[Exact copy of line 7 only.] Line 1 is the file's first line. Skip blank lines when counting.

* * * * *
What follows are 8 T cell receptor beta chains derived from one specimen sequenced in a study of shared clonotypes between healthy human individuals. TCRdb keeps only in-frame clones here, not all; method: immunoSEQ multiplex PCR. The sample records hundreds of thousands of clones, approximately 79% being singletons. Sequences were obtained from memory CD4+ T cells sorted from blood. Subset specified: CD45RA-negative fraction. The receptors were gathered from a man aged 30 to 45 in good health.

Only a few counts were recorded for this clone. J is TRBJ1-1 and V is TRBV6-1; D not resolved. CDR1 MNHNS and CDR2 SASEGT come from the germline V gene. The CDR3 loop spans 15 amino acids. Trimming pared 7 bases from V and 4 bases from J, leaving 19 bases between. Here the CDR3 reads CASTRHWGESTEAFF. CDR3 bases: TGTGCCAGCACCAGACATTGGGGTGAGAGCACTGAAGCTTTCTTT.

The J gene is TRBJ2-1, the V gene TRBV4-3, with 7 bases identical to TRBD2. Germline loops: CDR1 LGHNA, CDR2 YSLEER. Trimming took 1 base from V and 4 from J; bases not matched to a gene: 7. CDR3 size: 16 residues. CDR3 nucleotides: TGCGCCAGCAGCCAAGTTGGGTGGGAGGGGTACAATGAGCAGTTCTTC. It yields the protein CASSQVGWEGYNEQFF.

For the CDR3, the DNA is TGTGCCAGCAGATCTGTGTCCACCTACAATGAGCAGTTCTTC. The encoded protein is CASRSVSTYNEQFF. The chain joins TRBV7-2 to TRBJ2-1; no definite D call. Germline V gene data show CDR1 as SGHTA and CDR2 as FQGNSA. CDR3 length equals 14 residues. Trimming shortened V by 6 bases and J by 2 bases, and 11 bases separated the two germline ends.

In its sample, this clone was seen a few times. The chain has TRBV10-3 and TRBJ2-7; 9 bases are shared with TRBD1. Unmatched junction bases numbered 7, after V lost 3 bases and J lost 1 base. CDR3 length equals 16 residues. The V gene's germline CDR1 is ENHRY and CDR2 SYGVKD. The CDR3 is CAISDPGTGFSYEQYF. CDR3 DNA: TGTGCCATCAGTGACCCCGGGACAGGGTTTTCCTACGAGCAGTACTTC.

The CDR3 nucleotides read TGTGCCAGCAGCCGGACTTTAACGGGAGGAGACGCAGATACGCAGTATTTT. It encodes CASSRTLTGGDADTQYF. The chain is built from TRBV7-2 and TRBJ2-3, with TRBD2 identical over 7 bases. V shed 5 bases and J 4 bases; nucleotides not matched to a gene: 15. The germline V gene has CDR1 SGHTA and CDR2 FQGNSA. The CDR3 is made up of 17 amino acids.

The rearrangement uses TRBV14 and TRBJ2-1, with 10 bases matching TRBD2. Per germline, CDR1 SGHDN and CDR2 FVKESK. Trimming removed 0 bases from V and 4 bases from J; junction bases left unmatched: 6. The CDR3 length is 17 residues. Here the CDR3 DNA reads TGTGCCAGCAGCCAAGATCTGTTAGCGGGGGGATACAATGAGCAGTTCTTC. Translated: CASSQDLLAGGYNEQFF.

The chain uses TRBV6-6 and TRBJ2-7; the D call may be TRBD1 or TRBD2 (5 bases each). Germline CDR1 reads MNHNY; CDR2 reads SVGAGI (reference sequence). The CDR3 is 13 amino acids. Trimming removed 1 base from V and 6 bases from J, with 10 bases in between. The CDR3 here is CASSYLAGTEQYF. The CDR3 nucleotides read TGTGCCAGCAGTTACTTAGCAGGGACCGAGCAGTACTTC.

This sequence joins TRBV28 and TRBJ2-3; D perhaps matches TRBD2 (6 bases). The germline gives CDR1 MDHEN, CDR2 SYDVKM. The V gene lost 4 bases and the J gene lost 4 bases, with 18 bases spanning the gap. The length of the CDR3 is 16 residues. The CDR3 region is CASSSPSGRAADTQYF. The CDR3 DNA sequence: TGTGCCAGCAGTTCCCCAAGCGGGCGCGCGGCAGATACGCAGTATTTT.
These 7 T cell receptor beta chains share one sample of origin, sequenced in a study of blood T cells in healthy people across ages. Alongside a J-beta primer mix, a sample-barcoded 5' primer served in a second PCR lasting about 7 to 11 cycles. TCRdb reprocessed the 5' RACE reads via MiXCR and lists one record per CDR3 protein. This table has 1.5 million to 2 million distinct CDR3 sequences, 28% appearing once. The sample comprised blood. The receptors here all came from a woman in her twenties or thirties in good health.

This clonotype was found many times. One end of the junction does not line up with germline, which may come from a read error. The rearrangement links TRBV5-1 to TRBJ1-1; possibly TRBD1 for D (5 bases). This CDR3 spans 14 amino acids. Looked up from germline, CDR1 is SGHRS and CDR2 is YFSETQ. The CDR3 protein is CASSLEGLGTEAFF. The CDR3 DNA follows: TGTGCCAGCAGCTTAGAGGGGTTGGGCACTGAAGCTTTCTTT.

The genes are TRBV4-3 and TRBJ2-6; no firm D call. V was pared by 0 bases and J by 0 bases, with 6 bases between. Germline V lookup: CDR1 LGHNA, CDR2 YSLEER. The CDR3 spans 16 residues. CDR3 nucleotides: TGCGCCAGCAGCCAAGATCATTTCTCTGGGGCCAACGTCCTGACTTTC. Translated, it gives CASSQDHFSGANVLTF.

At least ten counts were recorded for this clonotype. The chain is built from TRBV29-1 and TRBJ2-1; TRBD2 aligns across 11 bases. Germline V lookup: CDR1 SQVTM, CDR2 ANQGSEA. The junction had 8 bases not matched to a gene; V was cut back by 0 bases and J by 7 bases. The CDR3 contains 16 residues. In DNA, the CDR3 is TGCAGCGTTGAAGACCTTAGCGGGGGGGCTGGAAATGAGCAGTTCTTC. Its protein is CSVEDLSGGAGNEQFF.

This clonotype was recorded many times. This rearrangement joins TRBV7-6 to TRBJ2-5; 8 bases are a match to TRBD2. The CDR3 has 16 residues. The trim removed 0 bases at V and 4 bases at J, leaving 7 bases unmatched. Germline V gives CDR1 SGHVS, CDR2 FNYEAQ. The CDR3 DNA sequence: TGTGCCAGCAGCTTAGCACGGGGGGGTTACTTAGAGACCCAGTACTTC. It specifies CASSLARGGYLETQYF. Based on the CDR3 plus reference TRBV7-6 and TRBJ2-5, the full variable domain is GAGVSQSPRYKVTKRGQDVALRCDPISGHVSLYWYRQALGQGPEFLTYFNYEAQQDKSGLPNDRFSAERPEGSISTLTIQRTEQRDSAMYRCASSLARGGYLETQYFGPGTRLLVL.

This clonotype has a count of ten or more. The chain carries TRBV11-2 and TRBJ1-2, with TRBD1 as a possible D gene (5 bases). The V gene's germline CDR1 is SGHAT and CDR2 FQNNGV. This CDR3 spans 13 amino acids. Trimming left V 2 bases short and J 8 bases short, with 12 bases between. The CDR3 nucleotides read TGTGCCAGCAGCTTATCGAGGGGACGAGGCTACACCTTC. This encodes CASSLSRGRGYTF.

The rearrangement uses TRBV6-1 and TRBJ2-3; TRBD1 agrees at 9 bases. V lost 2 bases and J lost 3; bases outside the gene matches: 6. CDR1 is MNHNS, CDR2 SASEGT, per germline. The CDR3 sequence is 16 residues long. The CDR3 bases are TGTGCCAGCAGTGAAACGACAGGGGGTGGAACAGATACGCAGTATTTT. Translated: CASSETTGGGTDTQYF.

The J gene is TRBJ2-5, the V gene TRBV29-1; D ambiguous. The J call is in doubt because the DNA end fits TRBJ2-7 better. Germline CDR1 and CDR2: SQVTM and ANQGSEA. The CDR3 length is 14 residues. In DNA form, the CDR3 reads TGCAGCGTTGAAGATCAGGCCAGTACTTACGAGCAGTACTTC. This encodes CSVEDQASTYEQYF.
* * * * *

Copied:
The rearrangement uses TRBV14 and TRBJ2-1, with 10 bases matching TRBD2. Per germline, CDR1 SGHDN and CDR2 FVKESK. Trimming removed 0 bases from V and 4 bases from J; junction bases left unmatched: 6. The CDR3 length is 17 residues. Here the CDR3 DNA reads TGTGCCAGCAGCCAAGATCTGTTAGCGGGGGGATACAATGAGCAGTTCTTC. Translated: CASSQDLLAGGYNEQFF.